When the deadly coronavirus become a global pandemic in March 2020, indoor public spaces were shuttered and stay-at-home orders were issued to ensure health and safety.
In a flash, Nevada saw its leisure and hospitality lifeblood quickly cut off.
In Las Vegas, the cacophony of voices, music, ringing slot machines and car horns that typically pulsed through the Las Vegas Strip was replaced by silence, the chirps of birds and the wails of sirens.
In Reno, John Simpson was on an emotional rollercoaster in the early months of the pandemic, not knowing whether his Press Start arcade bar could stay open or be forced to close.
“When [former Governor Steve] Sisolak finally decided we had to close, I definitely went into despair,” Simpson told CNN. “All I had worked for, sacrificed for, was gone in an instant. It felt hopeless for a long time.”
Nevada finally bounced back … big time: It’s now home to the sixth-fastest-growing economy among US states and is benefiting from both a surge in experience-centric spending and a rise in advanced technologies and logistics.
Simpson’s bar and arcade, which was founded in 2017, just finished its best year on record.
You remember after the last pandemic what happened? The Roaring ’20s,” he said. “People are ready to get out, they’re still going out, but also the city has exploded in size.”
He added: “I’ve been waiting for this to cool off for a couple of years now; and so far, it hasn’t.”
With the spotlight on the Silver State this month as it plays host to the Republican Party-run presidential caucuses and primary this week and Super Bowl LVIII this weekend, here’s a look at the state’s economic trajectory.
Pandemic-driven spike in unemployment
In April 2020, the nation’s unemployment rate spiked to 14.8% as more than 21 million jobs were lost, Bureau of Labor Statistics data shows.
In tourism-dependent Nevada, the unemployment rate rocketed even higher, topping out at 30.6% that month. The Las Vegas metro area, which was the hardest hit in the entire nation, saw its jobless rate soar to 34%.
“If you look at all the economic indicators, like gaming revenue and visitor volume and hotel occupancy rates, they dropped off a cliff,” said Stephen M. Miller, a professor of economics at the University of Nevada, Las Vegas.
Miller, who also serves at the director of research for the Lee Business School’s Center for Business and Economic Research, added, “Because the casinos were closed, people were out of work, and if they had that extra [stimulus and unemployment] money coming in, they were not spending it and were saving it.”
He added: “They didn’t take the first job that came along, but it took a little extra time to search for a job or looking to embark on a new career ladder.”
That also explains why Nevada’s unemployment rate remains the highest in the nation, at 5.4% as of December 2023, Bob Potts, deputy director of the Nevada Governor’s Office of Economic Development, told CNN.
“This is an unemployment rate that’s not driven by job losers, this is an unemployment rate driven by job seekers,” he said. “This is an unemployment rate where there’s still momentum, there’s still opportunities for employers to find workers, and there’s still opportunity for workers to find better jobs. There’s still some mobility that’s available in our labor market.”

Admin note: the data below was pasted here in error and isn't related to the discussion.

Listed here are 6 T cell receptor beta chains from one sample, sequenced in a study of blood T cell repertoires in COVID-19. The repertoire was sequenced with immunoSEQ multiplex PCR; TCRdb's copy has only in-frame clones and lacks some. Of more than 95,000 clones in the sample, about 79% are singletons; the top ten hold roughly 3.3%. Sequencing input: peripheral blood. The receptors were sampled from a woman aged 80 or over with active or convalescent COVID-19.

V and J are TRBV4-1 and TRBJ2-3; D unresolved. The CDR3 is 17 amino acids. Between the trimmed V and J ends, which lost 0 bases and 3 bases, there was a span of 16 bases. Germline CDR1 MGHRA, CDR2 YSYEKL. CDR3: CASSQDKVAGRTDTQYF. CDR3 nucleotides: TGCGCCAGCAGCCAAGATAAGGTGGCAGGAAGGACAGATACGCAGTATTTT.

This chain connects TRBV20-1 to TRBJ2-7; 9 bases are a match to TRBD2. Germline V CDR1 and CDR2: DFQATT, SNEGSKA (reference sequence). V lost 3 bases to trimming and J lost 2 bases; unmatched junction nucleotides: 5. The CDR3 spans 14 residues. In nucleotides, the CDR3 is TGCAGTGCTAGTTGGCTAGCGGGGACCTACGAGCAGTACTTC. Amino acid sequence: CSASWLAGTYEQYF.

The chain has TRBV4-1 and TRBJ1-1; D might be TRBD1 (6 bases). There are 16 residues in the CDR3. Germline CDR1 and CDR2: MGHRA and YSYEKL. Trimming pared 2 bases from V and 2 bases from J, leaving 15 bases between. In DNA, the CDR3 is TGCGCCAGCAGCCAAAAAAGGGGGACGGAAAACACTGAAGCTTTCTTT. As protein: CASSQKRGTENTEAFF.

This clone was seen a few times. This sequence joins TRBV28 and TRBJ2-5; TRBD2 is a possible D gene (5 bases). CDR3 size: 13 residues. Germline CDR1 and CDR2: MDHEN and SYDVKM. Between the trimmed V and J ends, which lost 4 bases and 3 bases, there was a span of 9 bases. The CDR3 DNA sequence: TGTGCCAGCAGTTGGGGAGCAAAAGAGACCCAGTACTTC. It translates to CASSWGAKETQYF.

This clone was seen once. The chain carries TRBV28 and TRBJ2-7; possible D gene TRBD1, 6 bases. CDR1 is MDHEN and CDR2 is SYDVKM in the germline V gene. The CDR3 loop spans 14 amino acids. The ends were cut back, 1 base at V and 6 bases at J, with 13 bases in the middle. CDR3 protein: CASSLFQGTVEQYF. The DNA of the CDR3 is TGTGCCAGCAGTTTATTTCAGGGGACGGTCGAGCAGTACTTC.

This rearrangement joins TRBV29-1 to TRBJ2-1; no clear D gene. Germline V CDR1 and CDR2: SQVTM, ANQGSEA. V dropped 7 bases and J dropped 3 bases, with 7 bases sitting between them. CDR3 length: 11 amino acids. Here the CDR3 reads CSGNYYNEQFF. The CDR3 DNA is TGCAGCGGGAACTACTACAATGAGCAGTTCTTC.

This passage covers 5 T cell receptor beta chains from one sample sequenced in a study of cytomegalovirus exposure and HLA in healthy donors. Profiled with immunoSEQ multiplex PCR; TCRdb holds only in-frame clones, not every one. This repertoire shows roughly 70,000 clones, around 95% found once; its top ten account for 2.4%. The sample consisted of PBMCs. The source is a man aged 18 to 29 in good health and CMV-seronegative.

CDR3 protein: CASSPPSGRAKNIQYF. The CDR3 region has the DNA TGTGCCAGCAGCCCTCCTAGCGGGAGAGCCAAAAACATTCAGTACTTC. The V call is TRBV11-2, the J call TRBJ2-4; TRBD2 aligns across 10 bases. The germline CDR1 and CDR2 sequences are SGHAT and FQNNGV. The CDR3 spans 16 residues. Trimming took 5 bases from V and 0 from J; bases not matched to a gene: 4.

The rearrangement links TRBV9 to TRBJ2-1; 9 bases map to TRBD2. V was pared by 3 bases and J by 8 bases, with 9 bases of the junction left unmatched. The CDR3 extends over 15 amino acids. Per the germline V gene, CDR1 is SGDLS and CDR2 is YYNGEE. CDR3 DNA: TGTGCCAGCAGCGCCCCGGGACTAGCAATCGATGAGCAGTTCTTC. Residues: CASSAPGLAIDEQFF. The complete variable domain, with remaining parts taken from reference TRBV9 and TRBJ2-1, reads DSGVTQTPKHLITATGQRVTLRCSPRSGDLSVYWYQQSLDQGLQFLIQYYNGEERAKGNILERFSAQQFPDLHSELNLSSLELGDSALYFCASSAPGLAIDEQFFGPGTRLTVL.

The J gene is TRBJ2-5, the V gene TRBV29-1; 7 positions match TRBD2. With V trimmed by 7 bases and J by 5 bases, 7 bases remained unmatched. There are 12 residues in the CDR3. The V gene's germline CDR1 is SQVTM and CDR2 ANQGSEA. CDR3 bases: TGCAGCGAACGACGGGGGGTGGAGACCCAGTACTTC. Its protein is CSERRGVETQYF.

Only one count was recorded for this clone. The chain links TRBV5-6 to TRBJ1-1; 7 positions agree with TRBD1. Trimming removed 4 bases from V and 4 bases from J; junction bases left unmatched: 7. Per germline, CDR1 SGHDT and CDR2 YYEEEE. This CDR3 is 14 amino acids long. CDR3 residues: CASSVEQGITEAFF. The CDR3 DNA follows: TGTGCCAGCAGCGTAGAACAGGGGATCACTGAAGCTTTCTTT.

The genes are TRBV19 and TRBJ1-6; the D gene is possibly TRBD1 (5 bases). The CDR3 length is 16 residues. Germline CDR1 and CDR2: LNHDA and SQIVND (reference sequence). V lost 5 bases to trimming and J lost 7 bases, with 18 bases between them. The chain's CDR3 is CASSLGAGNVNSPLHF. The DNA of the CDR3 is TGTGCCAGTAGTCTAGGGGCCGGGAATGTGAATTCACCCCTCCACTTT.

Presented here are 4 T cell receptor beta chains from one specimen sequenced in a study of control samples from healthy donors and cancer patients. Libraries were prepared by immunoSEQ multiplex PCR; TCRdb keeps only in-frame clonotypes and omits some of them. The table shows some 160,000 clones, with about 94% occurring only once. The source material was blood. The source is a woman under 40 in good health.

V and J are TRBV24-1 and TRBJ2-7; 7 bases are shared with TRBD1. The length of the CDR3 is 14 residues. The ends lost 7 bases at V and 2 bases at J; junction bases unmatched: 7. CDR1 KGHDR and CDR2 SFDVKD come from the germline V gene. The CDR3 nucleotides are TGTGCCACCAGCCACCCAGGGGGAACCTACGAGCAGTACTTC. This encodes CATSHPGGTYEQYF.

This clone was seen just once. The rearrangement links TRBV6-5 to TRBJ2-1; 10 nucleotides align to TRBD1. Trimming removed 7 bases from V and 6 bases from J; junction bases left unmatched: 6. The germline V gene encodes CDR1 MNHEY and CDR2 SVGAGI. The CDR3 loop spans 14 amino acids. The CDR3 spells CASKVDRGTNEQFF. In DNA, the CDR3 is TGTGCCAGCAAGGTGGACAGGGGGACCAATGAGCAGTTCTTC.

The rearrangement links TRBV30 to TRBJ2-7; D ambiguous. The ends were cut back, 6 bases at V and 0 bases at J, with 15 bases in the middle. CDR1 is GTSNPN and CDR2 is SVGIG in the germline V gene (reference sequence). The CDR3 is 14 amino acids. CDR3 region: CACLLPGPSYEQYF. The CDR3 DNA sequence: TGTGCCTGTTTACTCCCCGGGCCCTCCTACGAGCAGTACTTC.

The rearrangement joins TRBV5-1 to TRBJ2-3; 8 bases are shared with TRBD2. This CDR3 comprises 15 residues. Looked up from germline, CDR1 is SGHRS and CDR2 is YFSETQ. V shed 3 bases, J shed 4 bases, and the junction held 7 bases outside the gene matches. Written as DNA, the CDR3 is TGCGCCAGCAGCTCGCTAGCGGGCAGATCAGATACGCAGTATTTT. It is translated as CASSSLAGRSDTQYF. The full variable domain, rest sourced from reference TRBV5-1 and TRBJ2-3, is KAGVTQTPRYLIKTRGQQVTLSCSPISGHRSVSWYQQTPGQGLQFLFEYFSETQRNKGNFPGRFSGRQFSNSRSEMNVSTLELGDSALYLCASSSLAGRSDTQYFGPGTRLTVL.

Child care needs in a ’24-hour state’
Another factor keeping upward pressure on Nevada’s jobless rate is the lack of affordable child care — particularly for those who work evening and overnight shifts at Las Vegas’ casinos and in other industries, including mining.
Putting a toddler in a child care center takes the biggest bite out of married Nevadans’ wallets compared to their peers in other states. The nearly $14,000 average annual cost equals 15% of median family income, according to the 2023 Annie E. Casey Foundation’s KIDS COUNT Data Book.
Meanwhile, married Nevadans who place their toddler in family- or home-based care pay about $10,500, or 11% of median family income, the second-highest share behind New Mexico, according to the foundation.
Concerned about the state’s record-low rate labor force participation rate, the Governor’s Workforce Development Board last year issued a 129-page child care policy report. It noted that because hospitality and mining are key industries in the state, around-the-clock child care is necessary.
“In Vegas, a lot of our parents are working non-traditional hours,” said Jamelle Nance, director of Strong Start Initiatives at the Children’s Advocacy Alliance of Nevada. “There are not a lot of day care providers who offer day care 24 hours a day, or in those non-traditional hours, which puts a lot of families in a bind.”
Taking care of children in the evening or overnight is costlier to provide, said Marty Elquist, director of the Supporting Early Education & Development department at The Children’s Cabinet, which administers services to support families with young children in Nevada. It is even harder to find staff and requires a different type of care.
The state is using certain Covid-19 relief funds and is undertaking other initiatives to bolster the providers offering care during non-traditional hours and to attract new ones.
“Nevada is a 24-hour state,” Elquist said. “We have to meet the needs of our workforce.”
Strong, but unaffordable, housing market
Nevada’s housing market has roared back from the depths of the Great Recession.
When the state held its Republican caucuses in 2012, it had the dubious distinction of leading the nation in foreclosure filings and the share of homes worth less than the mortgages on them.